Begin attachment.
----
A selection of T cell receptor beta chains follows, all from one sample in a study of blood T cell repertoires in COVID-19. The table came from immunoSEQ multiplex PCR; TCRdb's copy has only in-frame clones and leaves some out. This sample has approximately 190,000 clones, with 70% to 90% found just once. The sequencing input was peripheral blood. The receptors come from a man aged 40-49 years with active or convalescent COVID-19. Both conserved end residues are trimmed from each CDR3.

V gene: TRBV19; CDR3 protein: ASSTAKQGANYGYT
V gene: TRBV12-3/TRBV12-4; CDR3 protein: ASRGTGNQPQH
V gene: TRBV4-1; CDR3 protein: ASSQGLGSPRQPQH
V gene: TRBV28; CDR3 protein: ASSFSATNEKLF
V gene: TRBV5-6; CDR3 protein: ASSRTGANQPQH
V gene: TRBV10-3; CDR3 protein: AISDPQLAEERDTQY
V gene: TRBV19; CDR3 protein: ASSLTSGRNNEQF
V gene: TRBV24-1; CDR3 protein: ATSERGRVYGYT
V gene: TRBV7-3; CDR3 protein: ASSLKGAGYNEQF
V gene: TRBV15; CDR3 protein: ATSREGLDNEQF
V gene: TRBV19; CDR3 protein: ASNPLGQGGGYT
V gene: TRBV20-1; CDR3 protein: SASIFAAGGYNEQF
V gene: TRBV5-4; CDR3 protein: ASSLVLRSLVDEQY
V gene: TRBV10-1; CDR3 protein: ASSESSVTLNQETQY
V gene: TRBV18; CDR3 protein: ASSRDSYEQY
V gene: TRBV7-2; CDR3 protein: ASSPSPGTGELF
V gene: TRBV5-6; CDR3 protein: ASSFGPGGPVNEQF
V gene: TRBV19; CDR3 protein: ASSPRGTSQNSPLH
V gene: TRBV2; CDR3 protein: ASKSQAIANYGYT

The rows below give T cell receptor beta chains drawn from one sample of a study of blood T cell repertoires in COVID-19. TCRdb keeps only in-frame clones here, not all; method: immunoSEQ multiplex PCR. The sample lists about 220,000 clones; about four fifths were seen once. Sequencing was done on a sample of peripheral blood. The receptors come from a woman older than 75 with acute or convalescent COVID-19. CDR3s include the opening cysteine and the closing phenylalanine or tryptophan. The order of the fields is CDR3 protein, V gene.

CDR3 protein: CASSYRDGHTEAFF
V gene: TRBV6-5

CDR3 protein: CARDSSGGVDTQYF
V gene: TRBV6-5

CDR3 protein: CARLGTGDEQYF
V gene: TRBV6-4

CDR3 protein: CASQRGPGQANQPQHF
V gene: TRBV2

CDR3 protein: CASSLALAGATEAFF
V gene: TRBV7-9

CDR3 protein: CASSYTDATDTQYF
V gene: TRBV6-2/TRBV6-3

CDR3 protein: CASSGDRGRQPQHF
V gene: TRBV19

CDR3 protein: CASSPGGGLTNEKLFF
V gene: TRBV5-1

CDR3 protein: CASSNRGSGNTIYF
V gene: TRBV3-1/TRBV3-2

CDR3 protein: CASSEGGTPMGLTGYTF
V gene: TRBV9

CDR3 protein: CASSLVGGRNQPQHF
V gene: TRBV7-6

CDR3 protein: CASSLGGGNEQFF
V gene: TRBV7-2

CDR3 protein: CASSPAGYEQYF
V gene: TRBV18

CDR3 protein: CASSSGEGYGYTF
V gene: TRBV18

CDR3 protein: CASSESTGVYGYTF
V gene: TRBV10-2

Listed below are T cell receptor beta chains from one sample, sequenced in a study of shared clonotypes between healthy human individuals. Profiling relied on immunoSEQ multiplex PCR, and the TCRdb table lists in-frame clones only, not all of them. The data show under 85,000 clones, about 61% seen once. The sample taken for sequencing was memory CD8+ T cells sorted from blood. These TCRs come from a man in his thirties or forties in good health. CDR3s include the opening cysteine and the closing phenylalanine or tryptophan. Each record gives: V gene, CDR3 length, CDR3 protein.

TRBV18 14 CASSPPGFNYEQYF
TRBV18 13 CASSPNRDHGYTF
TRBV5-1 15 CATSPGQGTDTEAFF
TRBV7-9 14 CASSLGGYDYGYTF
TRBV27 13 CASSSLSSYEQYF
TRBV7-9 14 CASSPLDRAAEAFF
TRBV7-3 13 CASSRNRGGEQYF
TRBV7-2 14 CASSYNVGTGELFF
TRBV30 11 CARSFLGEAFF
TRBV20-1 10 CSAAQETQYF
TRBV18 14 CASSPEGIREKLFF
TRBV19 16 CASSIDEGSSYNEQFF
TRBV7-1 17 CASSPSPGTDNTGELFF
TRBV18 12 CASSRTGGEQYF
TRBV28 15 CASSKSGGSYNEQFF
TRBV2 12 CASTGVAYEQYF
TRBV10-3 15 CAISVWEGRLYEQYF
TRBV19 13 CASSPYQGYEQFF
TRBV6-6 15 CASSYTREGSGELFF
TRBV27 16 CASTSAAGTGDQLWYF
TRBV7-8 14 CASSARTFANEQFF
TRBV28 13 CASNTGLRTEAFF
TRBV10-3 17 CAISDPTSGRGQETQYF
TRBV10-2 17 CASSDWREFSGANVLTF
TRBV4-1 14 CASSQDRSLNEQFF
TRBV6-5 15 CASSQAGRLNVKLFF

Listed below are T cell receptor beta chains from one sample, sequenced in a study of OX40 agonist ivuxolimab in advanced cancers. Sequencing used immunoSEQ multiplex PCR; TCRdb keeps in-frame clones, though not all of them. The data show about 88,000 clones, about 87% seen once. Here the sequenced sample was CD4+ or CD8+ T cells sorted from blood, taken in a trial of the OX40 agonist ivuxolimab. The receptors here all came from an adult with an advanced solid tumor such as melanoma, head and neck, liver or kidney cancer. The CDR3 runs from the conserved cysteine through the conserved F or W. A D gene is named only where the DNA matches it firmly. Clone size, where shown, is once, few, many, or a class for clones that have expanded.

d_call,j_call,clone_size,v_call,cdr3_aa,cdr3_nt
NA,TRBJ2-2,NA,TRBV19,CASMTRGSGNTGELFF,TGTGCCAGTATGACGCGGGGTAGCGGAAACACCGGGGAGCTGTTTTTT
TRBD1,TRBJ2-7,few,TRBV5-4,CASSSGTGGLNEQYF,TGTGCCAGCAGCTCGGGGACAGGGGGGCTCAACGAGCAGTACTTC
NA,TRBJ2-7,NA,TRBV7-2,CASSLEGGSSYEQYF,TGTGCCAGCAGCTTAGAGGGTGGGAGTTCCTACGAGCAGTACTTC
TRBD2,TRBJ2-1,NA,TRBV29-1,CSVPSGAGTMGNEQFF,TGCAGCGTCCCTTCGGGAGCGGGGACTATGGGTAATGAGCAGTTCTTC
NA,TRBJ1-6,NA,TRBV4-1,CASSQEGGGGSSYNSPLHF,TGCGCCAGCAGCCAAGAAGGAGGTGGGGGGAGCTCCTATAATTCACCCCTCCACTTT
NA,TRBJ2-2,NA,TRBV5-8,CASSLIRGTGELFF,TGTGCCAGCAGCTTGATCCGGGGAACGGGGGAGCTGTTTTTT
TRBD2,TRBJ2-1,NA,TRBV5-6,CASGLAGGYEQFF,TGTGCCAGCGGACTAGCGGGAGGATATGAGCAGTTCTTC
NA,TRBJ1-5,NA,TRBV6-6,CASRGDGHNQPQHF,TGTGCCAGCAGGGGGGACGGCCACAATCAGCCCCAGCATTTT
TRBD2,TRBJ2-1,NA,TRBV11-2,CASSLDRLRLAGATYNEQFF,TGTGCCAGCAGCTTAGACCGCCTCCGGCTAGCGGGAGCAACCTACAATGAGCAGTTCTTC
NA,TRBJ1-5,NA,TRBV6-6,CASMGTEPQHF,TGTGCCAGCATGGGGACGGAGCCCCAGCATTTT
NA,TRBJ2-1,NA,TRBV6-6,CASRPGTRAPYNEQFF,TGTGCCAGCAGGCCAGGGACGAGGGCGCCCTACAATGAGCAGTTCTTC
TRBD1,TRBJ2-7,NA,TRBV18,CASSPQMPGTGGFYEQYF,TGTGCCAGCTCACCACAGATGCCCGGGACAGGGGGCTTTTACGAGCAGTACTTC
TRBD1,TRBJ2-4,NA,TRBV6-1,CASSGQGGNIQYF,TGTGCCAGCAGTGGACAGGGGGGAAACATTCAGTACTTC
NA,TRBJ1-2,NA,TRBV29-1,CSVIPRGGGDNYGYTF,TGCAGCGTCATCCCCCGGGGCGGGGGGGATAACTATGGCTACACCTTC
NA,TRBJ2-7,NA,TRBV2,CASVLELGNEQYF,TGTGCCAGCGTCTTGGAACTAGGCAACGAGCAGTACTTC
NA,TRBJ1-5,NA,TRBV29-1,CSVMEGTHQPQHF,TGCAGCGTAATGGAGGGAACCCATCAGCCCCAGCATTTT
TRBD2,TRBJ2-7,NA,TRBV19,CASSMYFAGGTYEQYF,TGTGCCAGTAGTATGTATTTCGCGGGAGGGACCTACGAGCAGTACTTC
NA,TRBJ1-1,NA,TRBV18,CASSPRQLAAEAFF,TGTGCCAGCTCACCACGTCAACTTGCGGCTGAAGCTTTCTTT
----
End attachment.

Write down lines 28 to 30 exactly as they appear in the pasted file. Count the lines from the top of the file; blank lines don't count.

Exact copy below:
CDR3 protein: CASQRGPGQANQPQHF
V gene: TRBV2

CDR3 protein: CASSLALAGATEAFF